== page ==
Robin

American Robin

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Our American robin (who we also named Robin) was delivered to Wildworks in 2008 as a tiny, downy orphan and although we couldn’t tell right off what kind of bird she was, she was hungry and begging with her mouth open and we became her surrogate parents. She grew rapidly and we were thrilled because this was the first orphaned robin to come our way.

 
Our intention was always to release her but it’s risky business when you’re working with a solo, social bird. Robins spend their youth learning from their parents and although we were able to feed her properly we couldn’t teach her all the lessons that help wild songbirds survive in nature-- like how to avoid danger and how to sing and recognize the songs of other robins.

 
Then one day we were hired to release a bird in a public park in downtown Los Angeles on opening day. I’ll share the story with you here. But you have to promise not to tell!

 
We were honored to have the opportunity to release a bird at this special event but when Robin and I arrived early I was disappointed to see the lack of appropriate habitat available for our little friend. It was a brand-new park, mostly lawn, very wide open with newly planted saplings with minimal leaf growth. And that wasn’t the only problem. By now the little bird had become accustomed to being close to people and sat calmly in her cage while everyone came over to meet her. At release time the place was packed and I was starting to worry.

 
They said “Are you sure you want to release her?” And I said “Well… maybe it’s not such a good idea……” Then I was suddenly interrupted by the announcer on the stage who loudly called us up.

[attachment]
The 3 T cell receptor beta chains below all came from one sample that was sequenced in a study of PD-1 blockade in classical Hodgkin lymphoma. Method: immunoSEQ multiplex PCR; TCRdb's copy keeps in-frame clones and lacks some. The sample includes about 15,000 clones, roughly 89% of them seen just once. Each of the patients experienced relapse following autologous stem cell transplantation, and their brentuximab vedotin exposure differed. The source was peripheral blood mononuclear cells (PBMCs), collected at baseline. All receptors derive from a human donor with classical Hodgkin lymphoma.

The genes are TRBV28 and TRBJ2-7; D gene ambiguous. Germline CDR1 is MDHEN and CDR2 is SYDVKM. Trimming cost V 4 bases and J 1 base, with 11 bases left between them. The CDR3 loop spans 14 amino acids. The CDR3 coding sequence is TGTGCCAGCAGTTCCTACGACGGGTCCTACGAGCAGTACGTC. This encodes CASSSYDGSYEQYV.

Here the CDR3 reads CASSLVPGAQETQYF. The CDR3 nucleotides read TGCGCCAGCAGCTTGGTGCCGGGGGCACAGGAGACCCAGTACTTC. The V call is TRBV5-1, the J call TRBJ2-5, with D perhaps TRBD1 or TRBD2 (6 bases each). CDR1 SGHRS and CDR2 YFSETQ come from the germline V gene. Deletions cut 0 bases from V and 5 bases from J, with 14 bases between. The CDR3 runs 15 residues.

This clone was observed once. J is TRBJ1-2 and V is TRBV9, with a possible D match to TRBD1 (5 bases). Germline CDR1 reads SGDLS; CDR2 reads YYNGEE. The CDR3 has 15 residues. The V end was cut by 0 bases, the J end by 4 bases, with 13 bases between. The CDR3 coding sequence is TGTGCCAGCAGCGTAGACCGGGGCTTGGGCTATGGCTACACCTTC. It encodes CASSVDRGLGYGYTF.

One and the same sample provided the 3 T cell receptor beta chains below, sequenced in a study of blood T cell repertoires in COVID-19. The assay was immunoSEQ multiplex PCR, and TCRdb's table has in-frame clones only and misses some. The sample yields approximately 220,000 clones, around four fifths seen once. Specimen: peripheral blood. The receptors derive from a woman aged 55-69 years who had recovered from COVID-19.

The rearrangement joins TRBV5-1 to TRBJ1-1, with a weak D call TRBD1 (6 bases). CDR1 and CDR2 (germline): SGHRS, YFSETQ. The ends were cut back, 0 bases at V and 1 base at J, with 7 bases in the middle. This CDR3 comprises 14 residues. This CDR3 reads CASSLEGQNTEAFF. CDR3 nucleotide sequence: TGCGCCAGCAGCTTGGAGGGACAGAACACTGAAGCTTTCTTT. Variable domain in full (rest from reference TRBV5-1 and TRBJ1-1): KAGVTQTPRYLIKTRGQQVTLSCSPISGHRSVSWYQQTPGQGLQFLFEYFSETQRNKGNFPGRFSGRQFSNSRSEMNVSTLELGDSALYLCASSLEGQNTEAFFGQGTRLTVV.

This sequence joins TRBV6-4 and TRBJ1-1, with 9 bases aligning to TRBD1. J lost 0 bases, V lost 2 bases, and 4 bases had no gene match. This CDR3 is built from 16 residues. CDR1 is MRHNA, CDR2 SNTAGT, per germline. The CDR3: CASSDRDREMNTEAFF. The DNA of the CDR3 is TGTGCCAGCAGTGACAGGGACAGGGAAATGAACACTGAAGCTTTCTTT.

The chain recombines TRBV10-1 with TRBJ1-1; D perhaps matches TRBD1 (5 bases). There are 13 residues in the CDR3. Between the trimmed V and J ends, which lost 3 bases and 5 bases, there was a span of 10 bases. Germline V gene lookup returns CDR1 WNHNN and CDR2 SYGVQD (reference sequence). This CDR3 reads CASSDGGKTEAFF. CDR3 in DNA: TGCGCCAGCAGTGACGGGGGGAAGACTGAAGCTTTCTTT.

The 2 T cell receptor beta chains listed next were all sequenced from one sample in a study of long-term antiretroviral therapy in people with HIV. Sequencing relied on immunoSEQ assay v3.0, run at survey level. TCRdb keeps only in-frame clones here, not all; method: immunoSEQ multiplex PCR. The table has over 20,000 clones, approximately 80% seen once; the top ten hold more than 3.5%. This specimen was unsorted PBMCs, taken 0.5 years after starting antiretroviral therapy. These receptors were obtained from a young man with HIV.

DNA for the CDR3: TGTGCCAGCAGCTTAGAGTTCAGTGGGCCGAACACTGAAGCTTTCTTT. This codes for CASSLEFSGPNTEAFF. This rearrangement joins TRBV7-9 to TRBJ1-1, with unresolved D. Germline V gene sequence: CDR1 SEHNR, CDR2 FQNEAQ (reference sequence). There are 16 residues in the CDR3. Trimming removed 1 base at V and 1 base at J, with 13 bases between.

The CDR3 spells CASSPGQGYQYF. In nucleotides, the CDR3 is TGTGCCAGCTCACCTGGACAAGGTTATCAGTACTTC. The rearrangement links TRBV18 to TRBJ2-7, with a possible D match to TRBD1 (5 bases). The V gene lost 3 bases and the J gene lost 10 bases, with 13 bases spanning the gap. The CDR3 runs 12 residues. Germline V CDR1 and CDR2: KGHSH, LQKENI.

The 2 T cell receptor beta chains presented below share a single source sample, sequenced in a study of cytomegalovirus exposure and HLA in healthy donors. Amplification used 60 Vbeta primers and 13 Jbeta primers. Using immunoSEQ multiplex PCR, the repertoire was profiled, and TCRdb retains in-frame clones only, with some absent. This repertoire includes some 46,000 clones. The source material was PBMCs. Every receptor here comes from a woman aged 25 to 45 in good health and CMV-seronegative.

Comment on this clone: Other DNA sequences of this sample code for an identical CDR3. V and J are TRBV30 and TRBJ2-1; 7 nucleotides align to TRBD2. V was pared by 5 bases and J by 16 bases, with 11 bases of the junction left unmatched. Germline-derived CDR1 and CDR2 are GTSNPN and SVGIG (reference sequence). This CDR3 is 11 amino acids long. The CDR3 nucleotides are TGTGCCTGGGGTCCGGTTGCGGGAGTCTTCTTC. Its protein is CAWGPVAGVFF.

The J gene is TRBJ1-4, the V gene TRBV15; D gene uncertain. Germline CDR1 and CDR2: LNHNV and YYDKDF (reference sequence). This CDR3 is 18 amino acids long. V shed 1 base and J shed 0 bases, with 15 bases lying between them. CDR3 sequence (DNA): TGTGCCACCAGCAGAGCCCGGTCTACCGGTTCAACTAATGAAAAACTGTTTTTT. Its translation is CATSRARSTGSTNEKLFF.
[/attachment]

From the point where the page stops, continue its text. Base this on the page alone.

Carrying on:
“Now we’re going to cut the ribbon and release the bird into our beautiful new public park!” Much cheering ensued. Even the major was up there. It was too late to say NO.

 
Robin and I made our way up onto the stage as the crowd went wild. We all posed for a photo and then I held the cage up and opened the door and there she went. 300 people were clapping and screaming but as I left the stage I looked over and with the crowd heading off for the next activity I saw poor Robin shaking on the ground. I quickly snatched her up and zipped her into my pocket when no one was looking.

 
Our job was finished and as we headed to the parking lot everyone cheered me on. “That was beautiful! Great job! What a memory!” It seemed that no one knew our secret.
Over the years, Robin has thrived in her little enclosure which is adjacent to my front door. She sings constantly and aggressively defends her nest which she rebuilds every spring by meticulously placing leaf litter in a small terracotta vase. And it’s true; A robin’s eggs are really blue!

 

 

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